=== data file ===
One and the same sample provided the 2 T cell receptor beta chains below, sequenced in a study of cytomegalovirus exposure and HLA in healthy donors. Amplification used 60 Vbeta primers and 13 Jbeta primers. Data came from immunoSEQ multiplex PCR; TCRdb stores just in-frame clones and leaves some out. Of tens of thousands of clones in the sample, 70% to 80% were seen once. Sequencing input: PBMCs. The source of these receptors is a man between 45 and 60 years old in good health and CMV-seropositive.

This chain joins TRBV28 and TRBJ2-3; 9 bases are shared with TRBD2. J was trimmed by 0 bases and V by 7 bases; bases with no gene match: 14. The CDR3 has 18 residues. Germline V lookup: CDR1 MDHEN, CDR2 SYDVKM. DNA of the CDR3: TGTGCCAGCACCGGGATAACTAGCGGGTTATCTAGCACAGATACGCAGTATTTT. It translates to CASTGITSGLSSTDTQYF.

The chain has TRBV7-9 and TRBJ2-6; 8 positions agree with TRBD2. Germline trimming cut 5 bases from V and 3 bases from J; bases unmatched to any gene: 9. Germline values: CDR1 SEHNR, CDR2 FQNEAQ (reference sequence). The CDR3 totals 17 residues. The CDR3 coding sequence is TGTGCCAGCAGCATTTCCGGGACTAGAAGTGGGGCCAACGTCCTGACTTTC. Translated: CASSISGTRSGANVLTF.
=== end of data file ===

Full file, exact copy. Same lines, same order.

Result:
One and the same sample provided the 2 T cell receptor beta chains below, sequenced in a study of cytomegalovirus exposure and HLA in healthy donors. Amplification used 60 Vbeta primers and 13 Jbeta primers. Data came from immunoSEQ multiplex PCR; TCRdb stores just in-frame clones and leaves some out. Of tens of thousands of clones in the sample, 70% to 80% were seen once. Sequencing input: PBMCs. The source of these receptors is a man between 45 and 60 years old in good health and CMV-seropositive.

This chain joins TRBV28 and TRBJ2-3; 9 bases are shared with TRBD2. J was trimmed by 0 bases and V by 7 bases; bases with no gene match: 14. The CDR3 has 18 residues. Germline V lookup: CDR1 MDHEN, CDR2 SYDVKM. DNA of the CDR3: TGTGCCAGCACCGGGATAACTAGCGGGTTATCTAGCACAGATACGCAGTATTTT. It translates to CASTGITSGLSSTDTQYF.

The chain has TRBV7-9 and TRBJ2-6; 8 positions agree with TRBD2. Germline trimming cut 5 bases from V and 3 bases from J; bases unmatched to any gene: 9. Germline values: CDR1 SEHNR, CDR2 FQNEAQ (reference sequence). The CDR3 totals 17 residues. The CDR3 coding sequence is TGTGCCAGCAGCATTTCCGGGACTAGAAGTGGGGCCAACGTCCTGACTTTC. Translated: CASSISGTRSGANVLTF.